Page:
Every day in Advent 2016 we will be sharing short reflections from authors, Christian charities and Eden team members.
Recently there has been a rather strange phenomenon that has grown to amassing billions (yes, billions) of views on YouTube. It’s not concerned with pop-stars, viral trends, absurd challenges, or even videos of cats (sadly). It’s called the ‘Un-boxing Video’.
All that happens in the video is someone - often you won’t see any more of them than a single pair of hands - will open up a new toy. That’s it.
There's no hype, no effects, absolutely nothing spectacular.
They are videos of people literally unboxing a toy and examining it, and a single video of this can gain as many 200,000,000 views on YouTube.*
I’m sure you’re thinking the exact same question I was thinking when I heard about this:
Everyone gets excited opening presents, but is watching a video really the same kind of excitement as opening up your very own gift? For millions of people, unboxing videos are highly addictive, and are telling of the tingling anticipation of seeing a thing revealed. For that briefest moment before the packaging is opened, anything is possible.
Now, it’s pretty safe to say we have grown into a culture of looking forward. In cinemas sequels make up the majority of the top grossing films of 2016, and in the news cycles this year the feverous anticipation of both the Brexit Vote and the US Presidential election whipped people into an exhausting frenzy of wondering what is to come. Everything now is about what’s ahead.
Expectation was also a running theme throughout the Nativity, and before.
Jesus was the most expected figure to have ever been born. His coming was prophesied, his presence was needed, and his life was necessary for a new way of following God. For hundreds of year Jesus was the awaited promise. The hope to come.
When Joseph had planned to quietly divorce Mary after discovering her pregnancy, an Angel came and told him of the immense hope that rested on this very moment in his life:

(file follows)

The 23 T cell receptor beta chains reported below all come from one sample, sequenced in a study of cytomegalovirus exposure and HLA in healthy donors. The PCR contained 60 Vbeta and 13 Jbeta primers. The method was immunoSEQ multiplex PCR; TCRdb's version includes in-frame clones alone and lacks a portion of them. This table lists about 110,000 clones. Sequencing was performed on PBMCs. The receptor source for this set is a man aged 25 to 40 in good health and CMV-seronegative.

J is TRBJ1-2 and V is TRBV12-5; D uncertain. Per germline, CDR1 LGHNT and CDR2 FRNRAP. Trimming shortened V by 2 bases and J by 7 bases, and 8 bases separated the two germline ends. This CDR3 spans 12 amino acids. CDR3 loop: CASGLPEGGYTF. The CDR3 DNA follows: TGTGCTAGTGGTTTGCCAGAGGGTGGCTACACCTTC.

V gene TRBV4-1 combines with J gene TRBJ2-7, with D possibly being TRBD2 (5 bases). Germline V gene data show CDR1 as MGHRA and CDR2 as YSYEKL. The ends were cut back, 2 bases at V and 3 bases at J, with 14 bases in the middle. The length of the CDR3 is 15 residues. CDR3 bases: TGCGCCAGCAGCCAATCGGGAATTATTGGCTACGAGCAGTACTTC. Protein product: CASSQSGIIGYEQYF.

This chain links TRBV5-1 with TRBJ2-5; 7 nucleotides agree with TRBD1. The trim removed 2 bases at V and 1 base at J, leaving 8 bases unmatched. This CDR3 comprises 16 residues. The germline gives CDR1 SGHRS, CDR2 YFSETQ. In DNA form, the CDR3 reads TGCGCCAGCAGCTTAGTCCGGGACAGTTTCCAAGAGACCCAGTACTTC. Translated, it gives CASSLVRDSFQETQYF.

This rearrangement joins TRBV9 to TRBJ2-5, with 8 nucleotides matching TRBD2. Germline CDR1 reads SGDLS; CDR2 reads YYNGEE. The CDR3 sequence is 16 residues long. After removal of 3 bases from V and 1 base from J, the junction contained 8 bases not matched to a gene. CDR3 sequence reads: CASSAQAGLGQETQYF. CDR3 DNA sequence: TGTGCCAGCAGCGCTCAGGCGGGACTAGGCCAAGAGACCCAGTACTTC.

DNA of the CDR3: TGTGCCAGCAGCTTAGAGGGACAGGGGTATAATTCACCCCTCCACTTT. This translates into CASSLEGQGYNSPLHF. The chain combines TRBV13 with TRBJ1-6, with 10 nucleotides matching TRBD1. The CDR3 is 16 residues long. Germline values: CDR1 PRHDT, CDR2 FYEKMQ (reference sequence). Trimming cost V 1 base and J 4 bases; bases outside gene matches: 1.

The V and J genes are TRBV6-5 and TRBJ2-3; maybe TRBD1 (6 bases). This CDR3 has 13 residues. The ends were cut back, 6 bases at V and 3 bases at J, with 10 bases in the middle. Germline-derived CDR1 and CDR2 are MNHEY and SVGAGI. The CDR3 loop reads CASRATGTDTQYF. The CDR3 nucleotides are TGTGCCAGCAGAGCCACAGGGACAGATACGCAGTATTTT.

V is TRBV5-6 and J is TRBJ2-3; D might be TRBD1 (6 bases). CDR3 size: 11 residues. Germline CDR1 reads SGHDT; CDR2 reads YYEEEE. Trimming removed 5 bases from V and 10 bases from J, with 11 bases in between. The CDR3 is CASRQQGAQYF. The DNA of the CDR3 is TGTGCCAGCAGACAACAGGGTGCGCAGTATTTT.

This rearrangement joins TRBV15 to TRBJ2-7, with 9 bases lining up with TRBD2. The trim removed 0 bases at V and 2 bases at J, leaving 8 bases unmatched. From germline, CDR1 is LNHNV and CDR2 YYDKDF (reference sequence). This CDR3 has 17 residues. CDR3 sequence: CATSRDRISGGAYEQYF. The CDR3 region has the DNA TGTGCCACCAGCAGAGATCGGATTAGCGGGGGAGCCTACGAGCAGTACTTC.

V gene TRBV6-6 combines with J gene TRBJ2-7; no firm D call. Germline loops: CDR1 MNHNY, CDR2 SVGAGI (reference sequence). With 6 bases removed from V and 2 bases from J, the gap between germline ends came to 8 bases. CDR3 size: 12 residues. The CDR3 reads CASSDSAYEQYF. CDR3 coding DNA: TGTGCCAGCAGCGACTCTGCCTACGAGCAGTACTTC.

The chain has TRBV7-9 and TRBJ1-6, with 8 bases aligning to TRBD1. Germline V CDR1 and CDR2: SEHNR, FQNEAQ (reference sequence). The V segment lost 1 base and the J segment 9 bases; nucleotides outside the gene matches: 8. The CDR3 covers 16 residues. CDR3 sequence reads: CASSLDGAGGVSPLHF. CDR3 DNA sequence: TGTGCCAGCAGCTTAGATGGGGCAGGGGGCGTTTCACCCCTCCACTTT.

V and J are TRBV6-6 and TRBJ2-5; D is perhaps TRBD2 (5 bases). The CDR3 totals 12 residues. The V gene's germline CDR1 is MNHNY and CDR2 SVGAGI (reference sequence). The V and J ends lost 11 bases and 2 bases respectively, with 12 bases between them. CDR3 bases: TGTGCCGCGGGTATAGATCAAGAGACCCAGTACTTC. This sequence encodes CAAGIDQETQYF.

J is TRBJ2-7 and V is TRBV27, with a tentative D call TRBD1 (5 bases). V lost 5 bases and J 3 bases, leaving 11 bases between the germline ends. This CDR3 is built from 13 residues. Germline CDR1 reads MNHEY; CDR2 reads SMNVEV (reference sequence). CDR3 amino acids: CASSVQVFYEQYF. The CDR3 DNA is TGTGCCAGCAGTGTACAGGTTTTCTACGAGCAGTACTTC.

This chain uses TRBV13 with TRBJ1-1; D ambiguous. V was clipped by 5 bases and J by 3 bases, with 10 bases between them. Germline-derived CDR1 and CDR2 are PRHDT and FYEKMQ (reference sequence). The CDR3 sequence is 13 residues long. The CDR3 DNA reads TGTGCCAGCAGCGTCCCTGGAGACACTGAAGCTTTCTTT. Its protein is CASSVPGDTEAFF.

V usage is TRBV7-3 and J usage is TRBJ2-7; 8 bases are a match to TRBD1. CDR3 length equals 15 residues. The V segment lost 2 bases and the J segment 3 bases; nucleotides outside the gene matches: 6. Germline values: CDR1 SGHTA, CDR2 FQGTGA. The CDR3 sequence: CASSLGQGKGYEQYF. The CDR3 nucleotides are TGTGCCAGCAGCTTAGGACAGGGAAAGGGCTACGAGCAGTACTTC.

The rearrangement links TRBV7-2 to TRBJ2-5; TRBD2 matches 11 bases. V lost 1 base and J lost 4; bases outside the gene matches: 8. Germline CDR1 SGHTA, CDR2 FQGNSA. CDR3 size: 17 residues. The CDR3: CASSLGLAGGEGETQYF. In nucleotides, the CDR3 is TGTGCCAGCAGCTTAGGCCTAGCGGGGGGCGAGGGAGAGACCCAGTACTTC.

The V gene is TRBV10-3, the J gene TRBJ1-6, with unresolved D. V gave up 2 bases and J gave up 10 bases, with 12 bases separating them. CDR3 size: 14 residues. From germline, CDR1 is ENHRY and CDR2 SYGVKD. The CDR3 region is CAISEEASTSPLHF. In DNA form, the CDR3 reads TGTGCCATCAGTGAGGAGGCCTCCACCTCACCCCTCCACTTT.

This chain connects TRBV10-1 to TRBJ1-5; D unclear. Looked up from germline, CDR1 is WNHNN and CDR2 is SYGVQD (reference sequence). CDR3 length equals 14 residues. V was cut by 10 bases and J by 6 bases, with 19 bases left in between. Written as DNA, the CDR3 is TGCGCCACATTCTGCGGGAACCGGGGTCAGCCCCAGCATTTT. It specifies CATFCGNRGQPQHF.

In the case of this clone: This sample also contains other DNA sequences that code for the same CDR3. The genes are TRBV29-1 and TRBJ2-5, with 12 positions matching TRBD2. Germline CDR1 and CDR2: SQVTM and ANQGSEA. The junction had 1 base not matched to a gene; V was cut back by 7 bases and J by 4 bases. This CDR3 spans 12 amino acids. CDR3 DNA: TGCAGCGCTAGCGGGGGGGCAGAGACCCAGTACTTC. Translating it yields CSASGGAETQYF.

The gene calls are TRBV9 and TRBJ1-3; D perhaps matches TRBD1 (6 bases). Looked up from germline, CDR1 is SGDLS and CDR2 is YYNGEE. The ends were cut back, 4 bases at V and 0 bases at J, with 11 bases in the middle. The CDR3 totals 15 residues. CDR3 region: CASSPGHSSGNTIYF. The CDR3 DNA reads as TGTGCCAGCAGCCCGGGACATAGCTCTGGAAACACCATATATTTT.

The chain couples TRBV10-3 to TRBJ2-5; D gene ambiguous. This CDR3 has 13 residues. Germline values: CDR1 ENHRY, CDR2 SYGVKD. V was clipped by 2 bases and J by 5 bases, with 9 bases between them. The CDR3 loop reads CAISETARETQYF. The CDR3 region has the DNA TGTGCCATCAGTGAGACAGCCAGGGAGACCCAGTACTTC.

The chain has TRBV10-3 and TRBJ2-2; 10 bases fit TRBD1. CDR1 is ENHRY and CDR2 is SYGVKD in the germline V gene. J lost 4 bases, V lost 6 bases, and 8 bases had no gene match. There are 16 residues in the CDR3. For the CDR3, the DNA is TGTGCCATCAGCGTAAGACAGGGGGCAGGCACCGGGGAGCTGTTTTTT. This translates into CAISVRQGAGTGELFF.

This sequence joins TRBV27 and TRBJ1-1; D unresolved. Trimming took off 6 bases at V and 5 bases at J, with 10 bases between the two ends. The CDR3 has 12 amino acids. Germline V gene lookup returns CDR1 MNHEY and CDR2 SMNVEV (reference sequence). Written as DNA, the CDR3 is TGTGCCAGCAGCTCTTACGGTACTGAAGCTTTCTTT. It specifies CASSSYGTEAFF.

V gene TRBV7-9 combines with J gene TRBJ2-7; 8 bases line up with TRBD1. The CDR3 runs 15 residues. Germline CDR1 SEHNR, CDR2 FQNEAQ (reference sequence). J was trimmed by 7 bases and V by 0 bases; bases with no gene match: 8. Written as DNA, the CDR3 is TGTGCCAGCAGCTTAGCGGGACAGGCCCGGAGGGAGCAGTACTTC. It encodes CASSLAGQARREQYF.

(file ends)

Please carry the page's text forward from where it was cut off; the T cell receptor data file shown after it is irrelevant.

“Joseph son of David, do not be afraid to take Mary home as your wife, because what is conceived in her is from the Holy Spirit. She will give birth to a son, and you are to give him the name Jesus, because he will save his people from their sins.” (Matthew 1:20-21, NIV)
And with this birth, this life, and this death a new kind of hope is born. A radically different hope that doesn’t look forward to a coming rescue or promise, but is a hope that can be received this very second, without delay. A hope without waiting.
An impatient hope.
That’s the good news of the Nativity - we don’t need to look forward to have hope anymore. There isn’t any need for an unboxing hope which relies on not knowing what it is you’ll receive and on looking ahead.
Faith in Jesus brings an impatient hope, not one that looks forward to what is to come, but that hope which receives now the promise made of Jesus’ birth.
That’s not to say there isn’t anything to look ahead to, but on Christmas morning, as millions of Children’s eyes will widen at mound of mysterious presents at their feet, take some time to think of the one gift you didn’t have to wait for, that didn’t need unwrapping or unboxing, but was given to you freely and immediately.
Your very own impatient hope.
*Just to give you an inclination of what that amounts to in time spent, an average unboxing video runs somewhere between 7-10 minutes. If we were to multiply 200,000,000 views by an average time of 8.5 minutes, that comes to 1,700,000,000 minutes. That’s over 3234 years of collective view time. Back to back, that is enough to have started playing 1,000 years before Jesus’ birth and still not have finished by the time you read this sentence.
Aaron Lewendon is part of the team at Eden. He has one wife, two cats, and can often be found with a book in his hands (sometimes whilst walking).
This is his second reflection.
He does not watch Unboxing videos.
December 20th, 2016 - Posted & Written by The Editor